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“You only say that because she’s a woman”

by Greg Krehbiel on 9 March 2017

When you dislike a female politician, it’s not because of her politics, it’s because she’s a woman.

Oh … excuse me, I got that wrong. When you dislike a female liberal politician, it’s not because of her politics, it’s because she’s a woman.

We know that because … well … because all right-thinking people know that. We’re constantly told that if a man were to do and say the same things that “bossy” or “unlikable” women do, it would be okay, but when a woman does them we react negatively because sexism.

(I should point out that I categorically reject the idea that if behavior A is acceptable in men it should be acceptable in women, and vice versa. That is one of the more pernicious and silly modern confusions.)

The most remarkable thing about the “bossy women” claim is that it has no factual basis whatsoever. It’s made up out of whole cloth. Conjured out of thin air because people want to believe it.

Somebody decided to test the idea with Hillary and Trump, and what they found was that a male version of Hillary is even less likable than Hillary. You have to admit that’s hard to believe at first, since Hillary is so incredibly unlikable, but it actually makes sense to me.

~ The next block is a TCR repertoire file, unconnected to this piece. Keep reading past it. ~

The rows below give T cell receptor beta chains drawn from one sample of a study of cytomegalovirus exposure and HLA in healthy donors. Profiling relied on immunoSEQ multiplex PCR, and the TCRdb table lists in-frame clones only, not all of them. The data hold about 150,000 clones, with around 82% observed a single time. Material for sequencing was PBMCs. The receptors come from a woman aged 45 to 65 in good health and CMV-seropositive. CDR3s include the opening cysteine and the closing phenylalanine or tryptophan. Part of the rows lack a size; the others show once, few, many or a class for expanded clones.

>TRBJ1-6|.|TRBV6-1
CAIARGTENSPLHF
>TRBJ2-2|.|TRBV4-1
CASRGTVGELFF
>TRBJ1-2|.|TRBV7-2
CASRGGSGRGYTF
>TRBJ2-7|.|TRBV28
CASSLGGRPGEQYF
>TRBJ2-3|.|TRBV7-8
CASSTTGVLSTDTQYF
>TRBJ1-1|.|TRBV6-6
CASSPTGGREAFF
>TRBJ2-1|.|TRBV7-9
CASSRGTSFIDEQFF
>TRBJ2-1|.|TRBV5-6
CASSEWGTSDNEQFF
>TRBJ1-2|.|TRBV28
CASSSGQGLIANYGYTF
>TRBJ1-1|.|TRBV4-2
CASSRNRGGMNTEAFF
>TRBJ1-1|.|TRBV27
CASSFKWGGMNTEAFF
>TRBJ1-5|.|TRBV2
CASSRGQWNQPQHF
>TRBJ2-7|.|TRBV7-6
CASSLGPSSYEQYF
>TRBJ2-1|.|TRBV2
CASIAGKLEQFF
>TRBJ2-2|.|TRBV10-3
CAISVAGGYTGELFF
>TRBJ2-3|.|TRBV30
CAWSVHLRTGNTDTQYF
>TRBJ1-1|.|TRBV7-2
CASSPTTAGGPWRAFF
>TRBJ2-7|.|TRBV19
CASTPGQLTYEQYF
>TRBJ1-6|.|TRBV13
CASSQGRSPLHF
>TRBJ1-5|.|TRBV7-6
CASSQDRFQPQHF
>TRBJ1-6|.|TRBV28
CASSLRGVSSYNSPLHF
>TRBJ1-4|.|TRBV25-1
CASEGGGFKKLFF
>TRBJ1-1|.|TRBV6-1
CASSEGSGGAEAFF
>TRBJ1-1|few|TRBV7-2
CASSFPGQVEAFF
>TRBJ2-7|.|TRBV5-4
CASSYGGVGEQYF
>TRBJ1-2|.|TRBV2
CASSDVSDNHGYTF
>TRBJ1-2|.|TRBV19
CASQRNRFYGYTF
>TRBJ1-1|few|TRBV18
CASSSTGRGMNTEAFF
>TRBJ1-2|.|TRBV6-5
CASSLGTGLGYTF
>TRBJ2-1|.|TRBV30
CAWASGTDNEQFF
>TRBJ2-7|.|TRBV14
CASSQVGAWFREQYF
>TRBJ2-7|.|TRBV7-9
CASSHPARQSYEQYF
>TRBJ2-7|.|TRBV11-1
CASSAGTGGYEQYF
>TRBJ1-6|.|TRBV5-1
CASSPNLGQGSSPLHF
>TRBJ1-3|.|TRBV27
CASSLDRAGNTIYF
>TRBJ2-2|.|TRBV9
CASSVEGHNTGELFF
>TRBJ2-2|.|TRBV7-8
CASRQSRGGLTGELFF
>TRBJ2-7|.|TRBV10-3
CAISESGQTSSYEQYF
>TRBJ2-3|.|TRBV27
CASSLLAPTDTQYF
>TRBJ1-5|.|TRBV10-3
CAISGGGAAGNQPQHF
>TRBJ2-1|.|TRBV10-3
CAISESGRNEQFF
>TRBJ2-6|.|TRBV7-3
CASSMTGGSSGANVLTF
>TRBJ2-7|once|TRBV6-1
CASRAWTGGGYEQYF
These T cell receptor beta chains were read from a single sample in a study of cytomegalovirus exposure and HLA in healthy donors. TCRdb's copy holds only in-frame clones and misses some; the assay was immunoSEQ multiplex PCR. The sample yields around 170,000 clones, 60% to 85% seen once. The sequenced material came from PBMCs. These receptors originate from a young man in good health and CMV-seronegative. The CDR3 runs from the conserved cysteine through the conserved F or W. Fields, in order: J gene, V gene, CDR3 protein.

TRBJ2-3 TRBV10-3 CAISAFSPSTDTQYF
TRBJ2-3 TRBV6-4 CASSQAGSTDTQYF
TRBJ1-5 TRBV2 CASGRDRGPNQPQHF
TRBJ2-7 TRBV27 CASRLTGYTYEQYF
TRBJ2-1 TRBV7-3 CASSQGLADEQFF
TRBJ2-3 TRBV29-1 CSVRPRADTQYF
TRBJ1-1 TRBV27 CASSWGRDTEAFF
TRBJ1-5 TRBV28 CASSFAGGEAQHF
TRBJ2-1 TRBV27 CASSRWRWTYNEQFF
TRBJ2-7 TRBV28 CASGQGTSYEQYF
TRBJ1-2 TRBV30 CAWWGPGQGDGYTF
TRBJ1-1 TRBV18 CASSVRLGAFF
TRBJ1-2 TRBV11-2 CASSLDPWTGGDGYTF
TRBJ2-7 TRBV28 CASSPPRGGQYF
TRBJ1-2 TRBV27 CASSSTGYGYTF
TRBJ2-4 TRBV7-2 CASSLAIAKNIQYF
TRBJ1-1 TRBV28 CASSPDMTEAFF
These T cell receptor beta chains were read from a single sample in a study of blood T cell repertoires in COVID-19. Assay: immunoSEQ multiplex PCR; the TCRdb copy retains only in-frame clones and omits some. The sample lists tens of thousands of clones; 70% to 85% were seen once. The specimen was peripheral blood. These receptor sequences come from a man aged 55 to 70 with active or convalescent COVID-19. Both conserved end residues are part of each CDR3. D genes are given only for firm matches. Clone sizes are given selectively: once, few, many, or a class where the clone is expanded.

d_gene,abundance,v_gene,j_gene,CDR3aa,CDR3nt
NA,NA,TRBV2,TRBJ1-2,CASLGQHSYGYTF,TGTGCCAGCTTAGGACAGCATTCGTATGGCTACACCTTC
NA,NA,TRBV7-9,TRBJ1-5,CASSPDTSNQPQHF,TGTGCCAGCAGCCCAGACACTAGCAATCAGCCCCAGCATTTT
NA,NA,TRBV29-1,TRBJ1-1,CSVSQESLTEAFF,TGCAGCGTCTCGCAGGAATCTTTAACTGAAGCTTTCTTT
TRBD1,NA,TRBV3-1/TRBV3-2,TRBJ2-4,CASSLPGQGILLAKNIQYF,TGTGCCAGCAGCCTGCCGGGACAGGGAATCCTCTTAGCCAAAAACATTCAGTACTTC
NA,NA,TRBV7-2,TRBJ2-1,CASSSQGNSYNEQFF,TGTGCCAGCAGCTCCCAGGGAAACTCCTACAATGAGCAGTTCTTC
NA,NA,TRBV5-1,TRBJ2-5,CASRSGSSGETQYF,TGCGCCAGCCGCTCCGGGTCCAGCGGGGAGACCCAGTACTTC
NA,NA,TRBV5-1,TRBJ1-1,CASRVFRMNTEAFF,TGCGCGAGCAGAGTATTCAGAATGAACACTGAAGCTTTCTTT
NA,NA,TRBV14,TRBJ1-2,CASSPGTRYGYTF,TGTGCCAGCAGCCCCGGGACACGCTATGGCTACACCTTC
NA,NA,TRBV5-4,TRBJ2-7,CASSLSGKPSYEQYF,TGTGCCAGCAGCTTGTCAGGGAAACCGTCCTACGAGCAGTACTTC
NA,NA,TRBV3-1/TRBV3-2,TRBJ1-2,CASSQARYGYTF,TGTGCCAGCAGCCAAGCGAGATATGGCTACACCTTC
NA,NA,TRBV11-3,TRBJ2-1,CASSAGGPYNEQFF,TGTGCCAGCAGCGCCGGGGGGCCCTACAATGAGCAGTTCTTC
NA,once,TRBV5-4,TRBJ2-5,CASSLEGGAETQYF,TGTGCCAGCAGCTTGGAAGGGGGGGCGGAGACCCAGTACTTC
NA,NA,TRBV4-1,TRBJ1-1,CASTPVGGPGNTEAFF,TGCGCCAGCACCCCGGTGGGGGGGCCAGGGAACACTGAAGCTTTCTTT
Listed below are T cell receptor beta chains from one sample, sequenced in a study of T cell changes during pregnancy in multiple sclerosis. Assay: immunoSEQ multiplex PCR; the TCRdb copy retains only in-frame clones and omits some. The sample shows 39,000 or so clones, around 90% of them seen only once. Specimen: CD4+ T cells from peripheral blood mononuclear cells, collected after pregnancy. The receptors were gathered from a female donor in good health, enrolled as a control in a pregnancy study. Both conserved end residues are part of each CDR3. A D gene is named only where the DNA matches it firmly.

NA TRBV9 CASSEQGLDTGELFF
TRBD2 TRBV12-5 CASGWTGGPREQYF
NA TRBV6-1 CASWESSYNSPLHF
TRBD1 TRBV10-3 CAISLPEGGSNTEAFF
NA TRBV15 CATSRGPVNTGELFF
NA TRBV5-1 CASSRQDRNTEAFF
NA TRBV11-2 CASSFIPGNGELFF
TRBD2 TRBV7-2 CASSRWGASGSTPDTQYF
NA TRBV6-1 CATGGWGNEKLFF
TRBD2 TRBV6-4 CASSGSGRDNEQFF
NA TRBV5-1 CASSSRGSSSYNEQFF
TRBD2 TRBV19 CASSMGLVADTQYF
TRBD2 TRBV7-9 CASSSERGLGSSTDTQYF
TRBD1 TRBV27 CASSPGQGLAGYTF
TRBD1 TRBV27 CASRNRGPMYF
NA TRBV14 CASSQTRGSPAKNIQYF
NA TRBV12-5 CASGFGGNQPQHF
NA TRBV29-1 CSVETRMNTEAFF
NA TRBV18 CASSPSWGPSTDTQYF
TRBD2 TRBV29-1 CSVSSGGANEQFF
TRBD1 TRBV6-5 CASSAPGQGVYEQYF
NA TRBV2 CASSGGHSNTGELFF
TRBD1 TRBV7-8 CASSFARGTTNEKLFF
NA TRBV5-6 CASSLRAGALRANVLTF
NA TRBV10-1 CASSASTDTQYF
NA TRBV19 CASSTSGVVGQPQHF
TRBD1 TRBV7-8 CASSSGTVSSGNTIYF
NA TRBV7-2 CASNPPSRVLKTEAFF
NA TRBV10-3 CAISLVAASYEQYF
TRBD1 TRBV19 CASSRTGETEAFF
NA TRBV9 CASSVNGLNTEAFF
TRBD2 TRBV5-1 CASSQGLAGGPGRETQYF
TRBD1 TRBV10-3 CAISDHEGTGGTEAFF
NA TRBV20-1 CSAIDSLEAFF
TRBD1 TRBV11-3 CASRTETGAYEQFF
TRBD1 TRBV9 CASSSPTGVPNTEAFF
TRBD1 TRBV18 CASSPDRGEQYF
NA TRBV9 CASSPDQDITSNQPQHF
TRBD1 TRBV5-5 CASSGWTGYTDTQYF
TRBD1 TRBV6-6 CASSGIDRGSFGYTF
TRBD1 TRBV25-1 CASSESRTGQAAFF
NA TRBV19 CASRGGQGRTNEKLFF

Generally speaking, I’m pretty certain that people are more solicitous to women than they are to men, and we tend to cut women more slack. That is, IMO, what “everybody knows” about bossy women is not only wrong, it’s 180 degrees dead wrong.

Or at least that’s what I think.

This one experiment with Hillary and Trump doesn’t prove anything. It would have to be repeated a few more times with other actors. But it goes along with my prejudices, so I like it. 🙂

2017-03-09  »  Greg Krehbiel

Talkback x 3

  1. William
    9 March 2017 @ 1:22 pm

    QUOTE: When you dislike a female politician, it’s not because of her politics, it’s because she’s a woman

    Generally speaking, I’d agree people who believe this are overstating the case. Yet, what I’ve found to be true is that women in leadership roles are generally treated “differently” than their male counterparts by both males in females. Sometimes that’s works to their advantage and other times to their detriment. As well, there is a subset of people that do assess female leaders “primarily” on their sex, despite their capability or positions. Interesting enough, it seems it’s women who are most critical of other women in leadership.

  2. Greg Krehbiel Greg Krehbiel
    9 March 2017 @ 3:35 pm

    @William, I’m sure men and women in leadership positions are treated differently. I don’t see that as a problem to be solved, but a fact to be lived with.

    Also, I agree with you that women are often more critical of women than men are, which reminds me of a slightly inappropriate comment I read somewhere, which said that women would rather undress in front of men than in front of women. Women are critical, men are just grateful.

  3. William
    9 March 2017 @ 5:56 pm

    QUOTE: I’m sure men and women in leadership positions are treated differently. I don’t see that as a problem to be solved, but a fact to be lived with.

    Generally, I’d agree and was stating an observation more so than a problem. That said, in some cases, it can be a problem when there is “legitimate” illegal treatment based on one’s sex. In those cases, they need to be addressed and resolved.